Moment teenager on an e-scooter almost ploughs into a lorry while riding on the WRONG side of the road
The moment an e-scooter rider almost ploughs into a lorry while travelling on the wrong side of the ride has been caught on video.
The scary near-miss was captured on Andy Phillips’ dash cam while he was driving his lorry in Nettlestone, isola di Wight, mercoledì sera.
The footage shows the fish and chip shop owner travelling along a dark road before the teenager on a hired electric scooter appears from a side road.
The footage shows the teenager riding an e-scooter on the wrong side of the road, and approaching from a side road. As he sees Andy Phillips’ camion, he tries to stop, skids and manages to scramble off before slipping into the path of the lorry and hitting the front of it
The young e-scooter rider disappears out of shot as he skids towards Andy’s chippy truck. Andy said he fortunately escaped unharmed
Travelling on the wrong side of the road, the teenager tries to stop as he sees Andy’s mobile chippy truck.
He skids and manages to scramble off the e-scooter and slips into the path of the lorry and hits the front of it.
Andy – who runs the Jolly Fryer, on the Isle of Wight – said the youth was fortunate to escape unharmed.
Andy, who runs the Jolly Fryer fish and chip shop on the Isle of Wight, said he ‘could so easily have been waking up with the thought of having someone die under the wheels of my truck’
Ma ha aggiunto: ‘I could so easily have been waking up with the thought of having someone die under the wheels of my truck.
‘He was on the wrong side of the road.
‘He clearly didn’t expect other traffic to be on the roads.
‘He appeared to be of school age.
‘His excuse? “It just went into a skid, I wasn’t going too fast”.’
Andy alerted police and was told the incident had been logged, but that no further action will be taken.
Andy said the teen was on a Beryl e-scooter that can be hired across the UK from councils – including in Bournemouth, Dorset and Norwich, Norfolk.
Andy added: ‘I phoned the Isle of Wight Council on Thursday, because according to blurb put out at the start of the scheme they were proud to be part of such a groundbreaking idea.
“But they apparently have no idea who, on the Island, runs them and also didn’t want to know.
‘And if you try contacting Beryl you’ll be lucky to get a chatbot or a disembodied American voice telling you they can’t take your call.”
'Così, be warned. If you are unlucky enough to be involved in an accident with one of these which causes damage to your vehicle it would appear you’re on your own.
‘On the one hand I’m glad I wasn’t in my car, the damage would have been bad, they’re very heavy.’
Isle of Wight Council and Hampshire Police have been approached for comment.
Andy was driving his lorry in Nettlestone, on the Isle of Wight, when the young e-scooter rider appeared from a side road and skidded into his path. The footage was captured on Andy’s dash cam
Nel 2018, there were four recorded e-scooter collisions in London, which rose to 32 nel 2019. Accident numbers are thought to be under-reported, as riders using them in prohibited areas are unlikely to tell police about collisions.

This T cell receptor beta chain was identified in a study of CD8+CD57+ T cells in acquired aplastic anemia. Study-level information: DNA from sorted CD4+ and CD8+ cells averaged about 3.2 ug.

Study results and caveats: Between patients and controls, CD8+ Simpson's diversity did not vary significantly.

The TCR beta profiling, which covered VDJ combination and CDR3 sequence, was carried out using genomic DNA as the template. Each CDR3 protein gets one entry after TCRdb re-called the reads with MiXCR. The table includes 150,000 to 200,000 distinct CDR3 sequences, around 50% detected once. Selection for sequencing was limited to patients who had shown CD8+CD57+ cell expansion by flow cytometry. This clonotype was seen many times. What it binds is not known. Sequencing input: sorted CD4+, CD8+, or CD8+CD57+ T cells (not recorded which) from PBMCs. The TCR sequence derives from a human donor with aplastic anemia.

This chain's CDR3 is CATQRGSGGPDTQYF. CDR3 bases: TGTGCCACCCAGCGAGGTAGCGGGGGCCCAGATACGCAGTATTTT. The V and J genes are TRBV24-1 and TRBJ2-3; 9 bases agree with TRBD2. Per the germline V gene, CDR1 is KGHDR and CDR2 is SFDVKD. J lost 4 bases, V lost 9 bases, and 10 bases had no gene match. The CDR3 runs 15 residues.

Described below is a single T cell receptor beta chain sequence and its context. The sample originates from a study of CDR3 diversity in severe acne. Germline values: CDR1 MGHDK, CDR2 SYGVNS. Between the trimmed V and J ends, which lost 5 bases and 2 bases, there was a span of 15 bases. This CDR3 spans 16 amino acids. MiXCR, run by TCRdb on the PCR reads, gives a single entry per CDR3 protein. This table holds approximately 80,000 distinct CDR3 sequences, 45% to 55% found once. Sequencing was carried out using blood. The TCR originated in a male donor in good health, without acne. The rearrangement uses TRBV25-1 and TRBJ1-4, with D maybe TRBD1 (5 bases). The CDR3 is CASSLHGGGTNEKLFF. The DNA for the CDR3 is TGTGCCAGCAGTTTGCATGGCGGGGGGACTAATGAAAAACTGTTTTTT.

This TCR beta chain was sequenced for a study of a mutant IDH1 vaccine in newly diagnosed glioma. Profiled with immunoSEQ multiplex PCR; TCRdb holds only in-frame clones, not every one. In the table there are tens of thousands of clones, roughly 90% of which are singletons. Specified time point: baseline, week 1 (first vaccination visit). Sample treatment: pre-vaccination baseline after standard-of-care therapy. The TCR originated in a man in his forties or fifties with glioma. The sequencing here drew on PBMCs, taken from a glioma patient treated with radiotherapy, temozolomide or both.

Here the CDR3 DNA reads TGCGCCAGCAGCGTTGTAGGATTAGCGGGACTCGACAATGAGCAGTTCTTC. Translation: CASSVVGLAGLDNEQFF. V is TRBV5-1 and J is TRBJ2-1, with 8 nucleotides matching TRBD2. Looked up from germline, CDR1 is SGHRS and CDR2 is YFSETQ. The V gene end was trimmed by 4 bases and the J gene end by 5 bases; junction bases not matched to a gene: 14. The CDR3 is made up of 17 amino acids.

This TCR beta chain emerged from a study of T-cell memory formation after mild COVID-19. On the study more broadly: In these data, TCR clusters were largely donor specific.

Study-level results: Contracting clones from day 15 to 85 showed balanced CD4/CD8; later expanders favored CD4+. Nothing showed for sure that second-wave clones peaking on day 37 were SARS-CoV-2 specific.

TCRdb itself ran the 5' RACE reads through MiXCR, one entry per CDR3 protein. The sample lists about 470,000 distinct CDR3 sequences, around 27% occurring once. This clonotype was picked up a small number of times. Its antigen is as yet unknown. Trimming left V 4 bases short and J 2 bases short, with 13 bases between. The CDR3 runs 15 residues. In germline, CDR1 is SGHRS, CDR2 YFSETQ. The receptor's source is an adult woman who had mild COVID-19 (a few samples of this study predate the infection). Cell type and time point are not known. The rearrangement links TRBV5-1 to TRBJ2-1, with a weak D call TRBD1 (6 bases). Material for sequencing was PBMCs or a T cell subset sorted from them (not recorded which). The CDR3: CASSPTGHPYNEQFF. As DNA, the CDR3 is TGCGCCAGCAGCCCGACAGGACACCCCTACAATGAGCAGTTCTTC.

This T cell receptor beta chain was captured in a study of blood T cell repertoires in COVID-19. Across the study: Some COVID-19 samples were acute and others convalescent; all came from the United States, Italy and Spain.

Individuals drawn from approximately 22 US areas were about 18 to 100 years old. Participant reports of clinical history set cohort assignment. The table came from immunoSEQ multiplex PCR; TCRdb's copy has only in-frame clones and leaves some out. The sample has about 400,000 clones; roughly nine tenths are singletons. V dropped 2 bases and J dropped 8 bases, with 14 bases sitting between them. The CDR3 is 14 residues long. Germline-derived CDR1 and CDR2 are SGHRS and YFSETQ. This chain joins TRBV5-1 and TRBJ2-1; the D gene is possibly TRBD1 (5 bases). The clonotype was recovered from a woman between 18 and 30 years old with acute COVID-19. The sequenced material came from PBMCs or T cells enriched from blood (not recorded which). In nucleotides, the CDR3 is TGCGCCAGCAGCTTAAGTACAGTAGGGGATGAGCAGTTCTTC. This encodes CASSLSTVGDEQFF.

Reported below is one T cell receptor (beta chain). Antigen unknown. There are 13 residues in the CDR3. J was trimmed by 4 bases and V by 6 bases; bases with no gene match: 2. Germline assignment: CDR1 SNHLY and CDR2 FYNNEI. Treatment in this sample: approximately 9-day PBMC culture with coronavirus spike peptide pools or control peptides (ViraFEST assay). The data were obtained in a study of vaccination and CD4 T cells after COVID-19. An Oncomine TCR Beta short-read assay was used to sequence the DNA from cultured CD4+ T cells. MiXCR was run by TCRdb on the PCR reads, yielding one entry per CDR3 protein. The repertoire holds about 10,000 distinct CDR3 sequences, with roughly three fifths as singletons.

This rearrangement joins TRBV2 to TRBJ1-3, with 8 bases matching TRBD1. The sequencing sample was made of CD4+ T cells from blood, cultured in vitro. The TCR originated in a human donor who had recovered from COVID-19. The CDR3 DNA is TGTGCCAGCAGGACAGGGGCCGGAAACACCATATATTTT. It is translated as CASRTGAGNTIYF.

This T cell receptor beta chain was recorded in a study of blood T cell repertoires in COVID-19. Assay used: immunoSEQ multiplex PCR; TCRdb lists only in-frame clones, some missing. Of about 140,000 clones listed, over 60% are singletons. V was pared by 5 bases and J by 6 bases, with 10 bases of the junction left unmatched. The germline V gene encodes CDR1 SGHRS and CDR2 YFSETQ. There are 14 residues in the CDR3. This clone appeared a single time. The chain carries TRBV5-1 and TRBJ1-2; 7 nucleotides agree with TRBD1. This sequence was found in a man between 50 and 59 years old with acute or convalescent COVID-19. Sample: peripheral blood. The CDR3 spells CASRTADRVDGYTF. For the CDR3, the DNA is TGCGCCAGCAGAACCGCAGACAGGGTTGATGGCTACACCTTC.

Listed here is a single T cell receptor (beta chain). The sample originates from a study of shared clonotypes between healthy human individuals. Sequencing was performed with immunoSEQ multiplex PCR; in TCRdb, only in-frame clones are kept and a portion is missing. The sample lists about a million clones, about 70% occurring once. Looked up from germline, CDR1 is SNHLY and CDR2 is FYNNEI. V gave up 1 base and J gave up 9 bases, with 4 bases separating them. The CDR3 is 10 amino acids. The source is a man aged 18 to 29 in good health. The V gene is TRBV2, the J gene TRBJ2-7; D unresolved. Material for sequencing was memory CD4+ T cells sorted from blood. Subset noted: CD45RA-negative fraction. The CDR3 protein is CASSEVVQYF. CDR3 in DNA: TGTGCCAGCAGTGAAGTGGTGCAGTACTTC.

Figures show the number of riders harmed in collisions in London alone leapt from 27 nel 2019 per 181 between January and November 2020.
The number of pedestrians hurt by e-scooters doubled over the same period, a partire dal 13 per 26, according to data released under Freedom of Information legislation.
A study by TfL, based on US data, found riders needed hospital treatment after accidents every 3.1 years on average, with many suffering head or neck injuries.
Can you legally use an e-scooter on the road or on the pavement?
According to the Department of Transport, e-scooters are classed as ‘powered transporters’ and meet the legal definition of a ‘motor vehicle’.
They must therefore meet a number of requirements in order to be used on the road, including having insurance and conforming to ‘technical standards.’
Privately owned e-scooters are considered illegal to use on roads in Britain. Il Metropolitan Police has said riders risk being fined or even having penalty points added to their licence. Riders also risk having their e-scooters seized by police.
A maggio 2019, the Metropolitan Police ran an operation in London seizing e-scooters which were being illegally used on the city’s streets
The Met has warned e-scooter users from riding their machines on the road
The Department of Transport said e-scooters are covered by the 1988 Road Traffic Act, which also includes Segways, hoverboards, go-peds (combustion engine-powered kick scooters), powered unicycles, and u-wheels.
The ban does not apply to electrically-assisted pedal bicycles.
According to the Department of Transport: ‘For motor vehicles to use public roads lawfully, they must meet a number of different requirements. These include insurance; conformity with technical standards and standards of use; payment of vehicle tax, licenza, and registration; driver testing and licensing; and the use of relevant safety equipment.
‘If the user of a powered transporter could meet these requirements, it might in principle be lawful for them to use public roads. però, it is likely that they will find it very difficult to comply with all of these requirements, meaning that it would be a criminal offence to use them on the road.’
Nel mese di luglio 2020 the UK Government introduced legislation trialling the use of e-scooters, through local authorities, per un periodo di 12 months via approved rental companies. The vehicles are capped at 15.5mph. In giro 20 locations are involved in the trial. Privately owned e-scooters cannot be used in the trial areas.
Privately owned e-scooters can be used on private land with the landowner’s permission.